on all occasions. When we as a Board receive criticism for our actions and decisions, some
consideration must be given to the motives underlying that criticism coming from specific
clubs. Although completely unfounded, this response is perhaps understandable considering
what is at stake. However, we as a Board have to act in the best interests of the Company
and the entire League, and that is what I believe we have done.
Should Board members be pursuing clubs to lobby them in favour of the resolution? Should
it not be left to the clubs to decide independently?
You would be amazed at the number of clubs who contacted Board members to seek guidance
and clarification on the situation prior to the returns being made and that’s entirely
appropriate. I see nothing wrong whatsoever with Board members seeking to persuad
e clubs to “adopt” a resolution that the vast majority of Board members consider to be in the best
interests of the League as a whole.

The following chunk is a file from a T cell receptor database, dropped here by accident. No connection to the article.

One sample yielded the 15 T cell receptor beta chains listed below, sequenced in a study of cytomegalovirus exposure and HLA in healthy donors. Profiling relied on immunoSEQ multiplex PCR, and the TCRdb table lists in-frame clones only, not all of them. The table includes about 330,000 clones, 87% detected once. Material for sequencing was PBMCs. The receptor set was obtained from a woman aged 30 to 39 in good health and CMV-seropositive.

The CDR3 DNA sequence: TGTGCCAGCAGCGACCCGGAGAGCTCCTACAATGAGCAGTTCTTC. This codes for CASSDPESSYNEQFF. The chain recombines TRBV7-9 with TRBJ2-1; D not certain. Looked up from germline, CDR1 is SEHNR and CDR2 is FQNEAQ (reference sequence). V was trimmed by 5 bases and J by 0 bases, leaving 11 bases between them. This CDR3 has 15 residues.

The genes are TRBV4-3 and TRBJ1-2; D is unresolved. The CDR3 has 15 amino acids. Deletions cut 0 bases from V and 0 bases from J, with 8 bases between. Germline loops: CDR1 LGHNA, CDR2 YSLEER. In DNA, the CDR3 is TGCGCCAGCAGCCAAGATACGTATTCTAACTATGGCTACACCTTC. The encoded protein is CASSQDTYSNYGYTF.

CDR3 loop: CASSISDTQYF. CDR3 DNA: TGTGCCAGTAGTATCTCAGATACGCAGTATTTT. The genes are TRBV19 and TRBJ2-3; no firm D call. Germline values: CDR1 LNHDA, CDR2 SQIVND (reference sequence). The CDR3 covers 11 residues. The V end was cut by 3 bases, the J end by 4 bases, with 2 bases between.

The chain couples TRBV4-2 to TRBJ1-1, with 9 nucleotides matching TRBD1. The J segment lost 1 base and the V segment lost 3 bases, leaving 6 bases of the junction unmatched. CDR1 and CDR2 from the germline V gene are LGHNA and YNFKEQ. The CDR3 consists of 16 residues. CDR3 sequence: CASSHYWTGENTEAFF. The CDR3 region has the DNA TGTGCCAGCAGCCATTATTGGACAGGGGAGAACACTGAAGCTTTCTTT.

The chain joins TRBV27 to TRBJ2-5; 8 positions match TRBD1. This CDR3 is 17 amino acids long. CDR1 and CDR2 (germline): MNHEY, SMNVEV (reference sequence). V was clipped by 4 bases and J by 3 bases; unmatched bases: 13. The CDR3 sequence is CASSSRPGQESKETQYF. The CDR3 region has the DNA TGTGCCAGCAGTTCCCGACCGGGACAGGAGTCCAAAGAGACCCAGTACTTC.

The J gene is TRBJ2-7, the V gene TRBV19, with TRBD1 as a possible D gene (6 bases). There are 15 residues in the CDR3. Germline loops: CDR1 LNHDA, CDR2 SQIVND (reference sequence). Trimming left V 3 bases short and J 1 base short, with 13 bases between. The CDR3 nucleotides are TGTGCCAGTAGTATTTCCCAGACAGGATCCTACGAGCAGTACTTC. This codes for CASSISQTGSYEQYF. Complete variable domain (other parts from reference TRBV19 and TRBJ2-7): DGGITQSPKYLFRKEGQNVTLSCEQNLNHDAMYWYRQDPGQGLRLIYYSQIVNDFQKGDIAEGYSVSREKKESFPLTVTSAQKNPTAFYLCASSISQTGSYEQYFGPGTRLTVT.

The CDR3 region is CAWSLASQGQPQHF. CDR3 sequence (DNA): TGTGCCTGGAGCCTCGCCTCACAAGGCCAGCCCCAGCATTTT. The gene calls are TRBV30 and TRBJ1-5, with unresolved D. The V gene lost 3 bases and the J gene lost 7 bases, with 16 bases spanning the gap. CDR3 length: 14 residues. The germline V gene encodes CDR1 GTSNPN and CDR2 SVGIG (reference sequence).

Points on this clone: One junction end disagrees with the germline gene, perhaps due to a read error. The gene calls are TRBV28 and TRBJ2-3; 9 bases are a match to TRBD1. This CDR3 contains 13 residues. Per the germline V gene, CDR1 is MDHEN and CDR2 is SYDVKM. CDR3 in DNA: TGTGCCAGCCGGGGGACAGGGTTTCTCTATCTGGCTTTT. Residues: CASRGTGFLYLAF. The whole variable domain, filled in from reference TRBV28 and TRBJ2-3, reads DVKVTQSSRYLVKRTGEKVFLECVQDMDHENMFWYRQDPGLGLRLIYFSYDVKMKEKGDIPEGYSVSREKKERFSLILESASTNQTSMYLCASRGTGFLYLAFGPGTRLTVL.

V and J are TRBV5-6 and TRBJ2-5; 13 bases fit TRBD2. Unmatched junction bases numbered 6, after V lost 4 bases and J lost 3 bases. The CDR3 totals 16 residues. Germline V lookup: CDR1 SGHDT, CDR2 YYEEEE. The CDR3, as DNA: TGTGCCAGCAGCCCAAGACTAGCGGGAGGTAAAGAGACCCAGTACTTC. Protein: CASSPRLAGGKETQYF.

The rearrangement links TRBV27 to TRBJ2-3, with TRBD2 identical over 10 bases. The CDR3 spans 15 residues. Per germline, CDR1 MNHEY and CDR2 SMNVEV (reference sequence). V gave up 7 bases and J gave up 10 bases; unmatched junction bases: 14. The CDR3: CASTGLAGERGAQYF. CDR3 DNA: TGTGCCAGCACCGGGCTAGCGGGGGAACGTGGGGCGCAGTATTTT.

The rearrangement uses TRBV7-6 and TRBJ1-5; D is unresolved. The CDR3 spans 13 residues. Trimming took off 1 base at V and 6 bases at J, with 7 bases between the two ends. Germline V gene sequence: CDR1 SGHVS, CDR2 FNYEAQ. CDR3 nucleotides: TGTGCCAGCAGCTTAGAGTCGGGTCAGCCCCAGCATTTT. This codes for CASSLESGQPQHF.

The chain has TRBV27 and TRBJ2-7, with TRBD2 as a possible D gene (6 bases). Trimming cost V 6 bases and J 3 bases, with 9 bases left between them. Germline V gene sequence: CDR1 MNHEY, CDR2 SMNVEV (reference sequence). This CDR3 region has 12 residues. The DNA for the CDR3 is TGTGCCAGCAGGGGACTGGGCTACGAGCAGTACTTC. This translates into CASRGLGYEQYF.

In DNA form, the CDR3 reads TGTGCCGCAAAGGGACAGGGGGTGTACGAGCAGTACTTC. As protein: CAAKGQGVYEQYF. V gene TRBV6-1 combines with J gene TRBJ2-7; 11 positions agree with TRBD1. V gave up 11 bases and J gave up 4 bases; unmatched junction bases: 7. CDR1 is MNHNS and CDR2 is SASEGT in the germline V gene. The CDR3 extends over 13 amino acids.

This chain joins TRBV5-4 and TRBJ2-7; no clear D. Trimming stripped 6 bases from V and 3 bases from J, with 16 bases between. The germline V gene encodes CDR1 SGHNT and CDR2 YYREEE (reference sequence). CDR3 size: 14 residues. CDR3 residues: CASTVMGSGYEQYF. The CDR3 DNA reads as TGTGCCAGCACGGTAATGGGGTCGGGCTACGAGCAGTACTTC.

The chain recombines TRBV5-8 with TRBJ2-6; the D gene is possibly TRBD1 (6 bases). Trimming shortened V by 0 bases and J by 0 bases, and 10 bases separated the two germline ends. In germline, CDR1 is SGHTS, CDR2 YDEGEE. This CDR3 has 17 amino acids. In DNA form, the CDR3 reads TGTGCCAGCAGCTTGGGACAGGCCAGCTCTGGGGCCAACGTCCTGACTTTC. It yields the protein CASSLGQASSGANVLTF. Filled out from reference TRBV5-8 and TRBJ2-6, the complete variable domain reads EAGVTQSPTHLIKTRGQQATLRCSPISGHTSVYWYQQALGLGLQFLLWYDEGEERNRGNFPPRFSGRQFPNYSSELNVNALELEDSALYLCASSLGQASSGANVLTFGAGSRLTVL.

I know that Board members spoke with a variety of clubs and explained the facts to them.
However, it was entirely up to them to make the final decision, and personally I have no doubt
they made the correct one in the interests of the Company and League as a whole.
Partick Thistle spoke of this decision causing “significant damage to Thistle and others”. If
reconstruction doesn’t happen, what then? Because it will inevitably lead to financial
problems and job losses for relegated clubs.
We have to remember that the league is a sporting competition. Each year we have promotion
and championship wins for successful clubs, and regrettably relegation for the unsuccessful.
In these unique circumstances, where remaining fixtures simply cannot be played, a solution
needed to be found to draw a line under the season and to make final fee payments to clubs.
That is what the directors written resolution achieved.
What would have caused major damage, not only to Partick Thistle, but to clubs the length
and breadth of the country, would have been to ‘kick the can down the road’, deny the funds
to clubs that were literally on their knees and watch possibly dozens of them going to the wall.
This was an impossible situation not of our making and it is extremely disappointing to witness
clubs with a very specific agenda criticising us for acting in the best interests of the game as a
What other options did the Board look at? What other ways were explored to get cash in
the pockets of clubs now?
There were simply no other viable options. We’ve already talked about loans. It is clear, that
in the absence of any suggested alternative ways of providing money to clubs, no other